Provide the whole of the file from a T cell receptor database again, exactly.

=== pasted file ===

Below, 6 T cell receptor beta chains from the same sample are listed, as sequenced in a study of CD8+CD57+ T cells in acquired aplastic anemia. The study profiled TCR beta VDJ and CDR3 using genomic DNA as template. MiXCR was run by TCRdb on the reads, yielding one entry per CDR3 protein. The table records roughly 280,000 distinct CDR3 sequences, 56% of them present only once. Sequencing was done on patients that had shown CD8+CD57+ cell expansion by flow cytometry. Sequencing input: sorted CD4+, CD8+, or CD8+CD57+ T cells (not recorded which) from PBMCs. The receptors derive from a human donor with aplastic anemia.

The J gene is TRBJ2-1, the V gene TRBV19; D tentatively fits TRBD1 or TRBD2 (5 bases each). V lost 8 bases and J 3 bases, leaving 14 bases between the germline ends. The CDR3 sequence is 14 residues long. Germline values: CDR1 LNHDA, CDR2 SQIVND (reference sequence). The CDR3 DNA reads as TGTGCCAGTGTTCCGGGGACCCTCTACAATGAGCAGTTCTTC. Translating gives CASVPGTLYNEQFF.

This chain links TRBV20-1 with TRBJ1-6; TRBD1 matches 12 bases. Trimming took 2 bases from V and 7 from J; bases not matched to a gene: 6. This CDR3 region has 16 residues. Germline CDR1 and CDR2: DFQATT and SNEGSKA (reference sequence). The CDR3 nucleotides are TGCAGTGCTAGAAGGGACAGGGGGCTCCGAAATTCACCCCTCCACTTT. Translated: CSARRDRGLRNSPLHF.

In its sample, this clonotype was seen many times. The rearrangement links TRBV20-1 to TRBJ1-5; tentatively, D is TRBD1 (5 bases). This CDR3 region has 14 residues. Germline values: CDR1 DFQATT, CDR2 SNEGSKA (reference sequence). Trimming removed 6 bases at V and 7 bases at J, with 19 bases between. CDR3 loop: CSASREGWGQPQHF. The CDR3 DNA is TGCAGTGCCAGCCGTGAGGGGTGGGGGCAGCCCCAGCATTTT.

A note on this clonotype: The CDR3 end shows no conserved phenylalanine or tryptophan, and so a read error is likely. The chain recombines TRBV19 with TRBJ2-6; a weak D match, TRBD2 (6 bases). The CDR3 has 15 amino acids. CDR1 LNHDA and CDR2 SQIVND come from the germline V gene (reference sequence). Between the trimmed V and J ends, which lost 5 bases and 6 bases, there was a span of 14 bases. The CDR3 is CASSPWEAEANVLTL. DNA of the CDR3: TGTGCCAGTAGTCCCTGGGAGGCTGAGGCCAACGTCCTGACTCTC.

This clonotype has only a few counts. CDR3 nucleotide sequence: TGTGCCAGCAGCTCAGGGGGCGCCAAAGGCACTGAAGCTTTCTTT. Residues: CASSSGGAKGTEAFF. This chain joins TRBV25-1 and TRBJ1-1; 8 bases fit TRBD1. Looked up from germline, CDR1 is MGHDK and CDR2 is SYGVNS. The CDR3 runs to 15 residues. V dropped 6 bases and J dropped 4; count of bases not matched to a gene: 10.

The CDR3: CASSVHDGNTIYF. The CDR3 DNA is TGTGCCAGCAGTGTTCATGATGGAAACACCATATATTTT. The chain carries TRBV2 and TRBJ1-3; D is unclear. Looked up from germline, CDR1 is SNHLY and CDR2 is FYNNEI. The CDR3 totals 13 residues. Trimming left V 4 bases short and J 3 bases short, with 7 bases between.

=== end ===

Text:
Below, 6 T cell receptor beta chains from the same sample are listed, as sequenced in a study of CD8+CD57+ T cells in acquired aplastic anemia. The study profiled TCR beta VDJ and CDR3 using genomic DNA as template. MiXCR was run by TCRdb on the reads, yielding one entry per CDR3 protein. The table records roughly 280,000 distinct CDR3 sequences, 56% of them present only once. Sequencing was done on patients that had shown CD8+CD57+ cell expansion by flow cytometry. Sequencing input: sorted CD4+, CD8+, or CD8+CD57+ T cells (not recorded which) from PBMCs. The receptors derive from a human donor with aplastic anemia.

The J gene is TRBJ2-1, the V gene TRBV19; D tentatively fits TRBD1 or TRBD2 (5 bases each). V lost 8 bases and J 3 bases, leaving 14 bases between the germline ends. The CDR3 sequence is 14 residues long. Germline values: CDR1 LNHDA, CDR2 SQIVND (reference sequence). The CDR3 DNA reads as TGTGCCAGTGTTCCGGGGACCCTCTACAATGAGCAGTTCTTC. Translating gives CASVPGTLYNEQFF.

This chain links TRBV20-1 with TRBJ1-6; TRBD1 matches 12 bases. Trimming took 2 bases from V and 7 from J; bases not matched to a gene: 6. This CDR3 region has 16 residues. Germline CDR1 and CDR2: DFQATT and SNEGSKA (reference sequence). The CDR3 nucleotides are TGCAGTGCTAGAAGGGACAGGGGGCTCCGAAATTCACCCCTCCACTTT. Translated: CSARRDRGLRNSPLHF.

In its sample, this clonotype was seen many times. The rearrangement links TRBV20-1 to TRBJ1-5; tentatively, D is TRBD1 (5 bases). This CDR3 region has 14 residues. Germline values: CDR1 DFQATT, CDR2 SNEGSKA (reference sequence). Trimming removed 6 bases at V and 7 bases at J, with 19 bases between. CDR3 loop: CSASREGWGQPQHF. The CDR3 DNA is TGCAGTGCCAGCCGTGAGGGGTGGGGGCAGCCCCAGCATTTT.

A note on this clonotype: The CDR3 end shows no conserved phenylalanine or tryptophan, and so a read error is likely. The chain recombines TRBV19 with TRBJ2-6; a weak D match, TRBD2 (6 bases). The CDR3 has 15 amino acids. CDR1 LNHDA and CDR2 SQIVND come from the germline V gene (reference sequence). Between the trimmed V and J ends, which lost 5 bases and 6 bases, there was a span of 14 bases. The CDR3 is CASSPWEAEANVLTL. DNA of the CDR3: TGTGCCAGTAGTCCCTGGGAGGCTGAGGCCAACGTCCTGACTCTC.

This clonotype has only a few counts. CDR3 nucleotide sequence: TGTGCCAGCAGCTCAGGGGGCGCCAAAGGCACTGAAGCTTTCTTT. Residues: CASSSGGAKGTEAFF. This chain joins TRBV25-1 and TRBJ1-1; 8 bases fit TRBD1. Looked up from germline, CDR1 is MGHDK and CDR2 is SYGVNS. The CDR3 runs to 15 residues. V dropped 6 bases and J dropped 4; count of bases not matched to a gene: 10.

The CDR3: CASSVHDGNTIYF. The CDR3 DNA is TGTGCCAGCAGTGTTCATGATGGAAACACCATATATTTT. The chain carries TRBV2 and TRBJ1-3; D is unclear. Looked up from germline, CDR1 is SNHLY and CDR2 is FYNNEI. The CDR3 totals 13 residues. Trimming left V 4 bases short and J 3 bases short, with 7 bases between.